Information: ownCloud Clients lose their authorization – a post mortem analysis

Message-Id: 201803061809
Time: since 01.03.2018
Affected: ownCloud users using desktop and mobile clients
Impact: Clients lost access regularily

For the past five days, the ownCloud clients seemed to occasionally, at irregular intervals, forget their authorization. Since the GWDG ownCloud team did not make any further changes to the system during this time, we had a very diffuse problem to solve.

For all those who are not interested in the technical details of the problem, here is a short summary:

A higher latency between the database servers led to the described behavior. An interim solution was implemented, the clean solution was rolled out in the test system.

Now for the technical details:

For the ownCloud instance we use a Galera Cluster as database server with Maxscale as connection router. The database cluster consists of three nodes that are redundantly distributed over three locations. The connection router uses read-write splitting, which always distributes write accesses to one server and read accesses to the other two servers. The advantage of this is that a read-only-heavy application like ownCloud can then benefit from multiple reading servers. So far, so good.

The ownCloud clients have been using the oAuth authorization since version 10. Theoretically, a so-called “Refresh Token” must be stored once in the client in order to retrieve an “Auth Token” from the server. The “Auth Token” will be used for any future logins.

The creation of the Refresh token is noticed by the users. You have to agree once in the browser that this client is allowed to access its ownCloud account. If the Auth token, that was fetched with the “Refresh Token” expires, the client gets a new Auth token. This process should not be noticed by the user and happens once every hour.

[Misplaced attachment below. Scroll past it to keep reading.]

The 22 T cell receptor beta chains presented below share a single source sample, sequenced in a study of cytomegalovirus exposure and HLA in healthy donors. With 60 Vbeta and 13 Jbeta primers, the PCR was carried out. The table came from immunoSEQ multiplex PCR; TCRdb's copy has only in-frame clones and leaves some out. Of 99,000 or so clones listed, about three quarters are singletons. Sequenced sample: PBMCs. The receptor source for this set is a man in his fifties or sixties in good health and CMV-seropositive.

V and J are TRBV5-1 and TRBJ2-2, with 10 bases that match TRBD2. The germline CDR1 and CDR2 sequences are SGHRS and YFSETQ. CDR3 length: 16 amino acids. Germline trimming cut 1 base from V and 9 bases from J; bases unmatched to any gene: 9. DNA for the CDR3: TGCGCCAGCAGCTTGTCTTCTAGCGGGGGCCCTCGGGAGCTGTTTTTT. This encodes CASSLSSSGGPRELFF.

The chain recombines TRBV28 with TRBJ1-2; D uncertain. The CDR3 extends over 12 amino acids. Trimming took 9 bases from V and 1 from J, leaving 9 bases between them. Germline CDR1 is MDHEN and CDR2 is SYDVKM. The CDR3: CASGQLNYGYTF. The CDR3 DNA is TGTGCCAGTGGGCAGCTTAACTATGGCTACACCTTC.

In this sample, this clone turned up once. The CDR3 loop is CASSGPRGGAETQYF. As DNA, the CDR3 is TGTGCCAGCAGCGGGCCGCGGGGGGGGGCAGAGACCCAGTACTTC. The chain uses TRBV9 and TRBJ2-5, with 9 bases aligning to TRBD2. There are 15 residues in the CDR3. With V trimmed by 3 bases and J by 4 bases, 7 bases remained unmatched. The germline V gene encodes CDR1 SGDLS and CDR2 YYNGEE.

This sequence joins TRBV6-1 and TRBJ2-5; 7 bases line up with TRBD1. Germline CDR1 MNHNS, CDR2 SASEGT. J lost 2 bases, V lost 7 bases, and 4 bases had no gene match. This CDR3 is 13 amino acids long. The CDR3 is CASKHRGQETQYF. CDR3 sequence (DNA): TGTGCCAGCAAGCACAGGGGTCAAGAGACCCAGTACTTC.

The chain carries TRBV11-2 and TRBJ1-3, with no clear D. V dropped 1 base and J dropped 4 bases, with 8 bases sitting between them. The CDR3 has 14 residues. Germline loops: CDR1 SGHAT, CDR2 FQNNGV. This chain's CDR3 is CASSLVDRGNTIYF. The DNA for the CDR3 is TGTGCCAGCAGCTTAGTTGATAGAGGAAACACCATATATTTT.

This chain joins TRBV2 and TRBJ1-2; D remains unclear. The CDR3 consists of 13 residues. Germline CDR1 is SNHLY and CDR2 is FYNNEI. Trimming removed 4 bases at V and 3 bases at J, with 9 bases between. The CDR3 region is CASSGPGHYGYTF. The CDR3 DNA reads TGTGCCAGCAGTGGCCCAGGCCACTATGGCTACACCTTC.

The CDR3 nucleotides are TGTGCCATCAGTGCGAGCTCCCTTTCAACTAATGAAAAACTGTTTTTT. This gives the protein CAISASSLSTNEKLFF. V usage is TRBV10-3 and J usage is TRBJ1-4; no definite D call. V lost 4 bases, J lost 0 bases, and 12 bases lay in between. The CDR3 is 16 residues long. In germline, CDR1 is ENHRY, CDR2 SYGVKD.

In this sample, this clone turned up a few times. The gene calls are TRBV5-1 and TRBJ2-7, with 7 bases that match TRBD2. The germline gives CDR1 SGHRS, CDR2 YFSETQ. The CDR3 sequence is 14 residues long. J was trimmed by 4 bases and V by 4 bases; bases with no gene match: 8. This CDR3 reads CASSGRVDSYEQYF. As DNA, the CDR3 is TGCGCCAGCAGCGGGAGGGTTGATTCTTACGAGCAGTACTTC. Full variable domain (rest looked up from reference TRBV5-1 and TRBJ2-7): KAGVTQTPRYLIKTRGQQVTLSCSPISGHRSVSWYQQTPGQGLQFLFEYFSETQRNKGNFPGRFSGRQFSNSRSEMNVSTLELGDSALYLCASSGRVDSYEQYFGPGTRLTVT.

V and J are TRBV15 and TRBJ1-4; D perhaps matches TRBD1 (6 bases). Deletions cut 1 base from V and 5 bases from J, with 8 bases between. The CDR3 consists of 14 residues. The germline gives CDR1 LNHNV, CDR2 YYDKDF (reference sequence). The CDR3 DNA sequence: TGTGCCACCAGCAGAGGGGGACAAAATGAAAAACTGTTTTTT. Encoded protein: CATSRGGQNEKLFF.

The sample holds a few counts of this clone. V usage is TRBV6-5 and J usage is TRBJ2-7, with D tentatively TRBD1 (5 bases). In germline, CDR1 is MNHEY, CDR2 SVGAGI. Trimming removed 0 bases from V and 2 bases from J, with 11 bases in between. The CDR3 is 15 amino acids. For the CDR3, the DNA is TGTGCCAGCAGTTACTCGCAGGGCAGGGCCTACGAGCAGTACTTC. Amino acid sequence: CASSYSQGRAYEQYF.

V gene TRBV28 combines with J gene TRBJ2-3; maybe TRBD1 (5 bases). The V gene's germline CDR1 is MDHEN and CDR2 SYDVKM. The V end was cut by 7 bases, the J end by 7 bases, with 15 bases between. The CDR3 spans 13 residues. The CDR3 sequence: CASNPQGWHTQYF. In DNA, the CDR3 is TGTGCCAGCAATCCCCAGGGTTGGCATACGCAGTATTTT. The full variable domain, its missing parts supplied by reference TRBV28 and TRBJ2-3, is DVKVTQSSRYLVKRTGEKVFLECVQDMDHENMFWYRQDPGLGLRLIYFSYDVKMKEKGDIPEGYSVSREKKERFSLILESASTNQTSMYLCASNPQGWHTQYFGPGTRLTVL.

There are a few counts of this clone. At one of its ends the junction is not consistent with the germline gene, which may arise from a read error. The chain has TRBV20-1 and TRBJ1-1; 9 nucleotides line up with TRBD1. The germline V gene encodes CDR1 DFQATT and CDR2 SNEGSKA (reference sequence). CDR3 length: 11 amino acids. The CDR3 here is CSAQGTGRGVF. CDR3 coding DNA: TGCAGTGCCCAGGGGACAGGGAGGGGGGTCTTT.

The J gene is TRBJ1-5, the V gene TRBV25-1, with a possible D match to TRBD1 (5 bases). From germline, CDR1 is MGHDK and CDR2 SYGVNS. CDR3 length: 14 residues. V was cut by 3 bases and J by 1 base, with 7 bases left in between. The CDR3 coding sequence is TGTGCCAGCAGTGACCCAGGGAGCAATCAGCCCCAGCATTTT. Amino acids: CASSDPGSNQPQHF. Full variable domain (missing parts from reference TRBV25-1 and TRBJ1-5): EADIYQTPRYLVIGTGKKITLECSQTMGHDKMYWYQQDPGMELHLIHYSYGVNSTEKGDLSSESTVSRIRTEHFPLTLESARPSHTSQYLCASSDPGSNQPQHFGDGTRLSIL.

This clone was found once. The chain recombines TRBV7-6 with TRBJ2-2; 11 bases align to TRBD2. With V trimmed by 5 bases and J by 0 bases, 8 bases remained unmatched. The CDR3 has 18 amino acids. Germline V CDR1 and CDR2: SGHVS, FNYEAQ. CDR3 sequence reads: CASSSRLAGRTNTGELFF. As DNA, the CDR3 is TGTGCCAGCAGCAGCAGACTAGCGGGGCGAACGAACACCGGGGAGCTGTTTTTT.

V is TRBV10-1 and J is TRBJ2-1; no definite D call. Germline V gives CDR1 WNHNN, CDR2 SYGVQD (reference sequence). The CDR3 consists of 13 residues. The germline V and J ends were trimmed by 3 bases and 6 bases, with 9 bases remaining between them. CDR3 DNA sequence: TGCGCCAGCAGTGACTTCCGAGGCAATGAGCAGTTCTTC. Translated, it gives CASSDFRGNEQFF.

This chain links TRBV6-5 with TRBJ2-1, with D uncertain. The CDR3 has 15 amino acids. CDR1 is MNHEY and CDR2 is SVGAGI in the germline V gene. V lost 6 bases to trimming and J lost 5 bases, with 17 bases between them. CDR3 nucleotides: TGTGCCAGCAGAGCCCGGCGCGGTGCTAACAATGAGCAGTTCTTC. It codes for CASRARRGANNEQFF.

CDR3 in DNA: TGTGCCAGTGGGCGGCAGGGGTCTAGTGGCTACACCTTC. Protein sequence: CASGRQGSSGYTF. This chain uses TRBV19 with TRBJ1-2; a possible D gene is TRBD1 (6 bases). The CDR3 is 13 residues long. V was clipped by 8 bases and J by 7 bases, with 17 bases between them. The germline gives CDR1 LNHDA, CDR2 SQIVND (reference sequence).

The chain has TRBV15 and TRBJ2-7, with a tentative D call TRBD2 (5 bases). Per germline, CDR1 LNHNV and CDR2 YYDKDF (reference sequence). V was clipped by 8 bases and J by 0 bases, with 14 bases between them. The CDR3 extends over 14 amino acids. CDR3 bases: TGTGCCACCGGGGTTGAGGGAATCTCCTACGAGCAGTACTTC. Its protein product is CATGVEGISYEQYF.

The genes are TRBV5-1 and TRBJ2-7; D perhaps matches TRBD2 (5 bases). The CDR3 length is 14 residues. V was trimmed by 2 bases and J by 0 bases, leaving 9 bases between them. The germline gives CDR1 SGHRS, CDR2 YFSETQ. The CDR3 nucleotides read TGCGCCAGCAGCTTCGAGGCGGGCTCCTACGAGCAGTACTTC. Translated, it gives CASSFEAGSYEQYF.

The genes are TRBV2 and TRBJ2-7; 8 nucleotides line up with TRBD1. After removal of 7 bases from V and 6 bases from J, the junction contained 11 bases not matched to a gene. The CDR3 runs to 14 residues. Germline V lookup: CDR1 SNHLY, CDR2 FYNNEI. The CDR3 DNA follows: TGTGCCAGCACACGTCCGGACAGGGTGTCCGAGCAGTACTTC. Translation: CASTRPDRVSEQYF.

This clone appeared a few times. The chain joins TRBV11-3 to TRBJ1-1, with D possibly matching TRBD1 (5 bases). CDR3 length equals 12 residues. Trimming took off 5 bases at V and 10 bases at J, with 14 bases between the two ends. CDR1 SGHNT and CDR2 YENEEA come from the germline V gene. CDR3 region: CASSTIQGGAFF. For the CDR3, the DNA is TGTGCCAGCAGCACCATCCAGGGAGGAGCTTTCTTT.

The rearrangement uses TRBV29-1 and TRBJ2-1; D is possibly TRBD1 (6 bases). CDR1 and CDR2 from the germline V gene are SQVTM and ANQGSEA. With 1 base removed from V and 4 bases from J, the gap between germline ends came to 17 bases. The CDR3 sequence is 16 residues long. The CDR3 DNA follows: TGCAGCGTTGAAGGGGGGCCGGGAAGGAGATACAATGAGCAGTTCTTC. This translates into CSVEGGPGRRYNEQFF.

If a client wants to log on to the server shortly afterwards with the newly received Auth token, it can happen that the token has not yet arrived on the reading servers due to too slow replication of the database cluster. The authorization fails and the user is prompted again to approve the creation of a new refresh token.

As a short interim measure, read-write splitting was dispensed with in all production systems and all servers were configured against a single database server.

We are currently testing a filter in the test systems that routes all read accesses that belong to a write access to the same database server within a certain interval. If this should prove to be stable within this week, the filter will also be deployed in the production systems.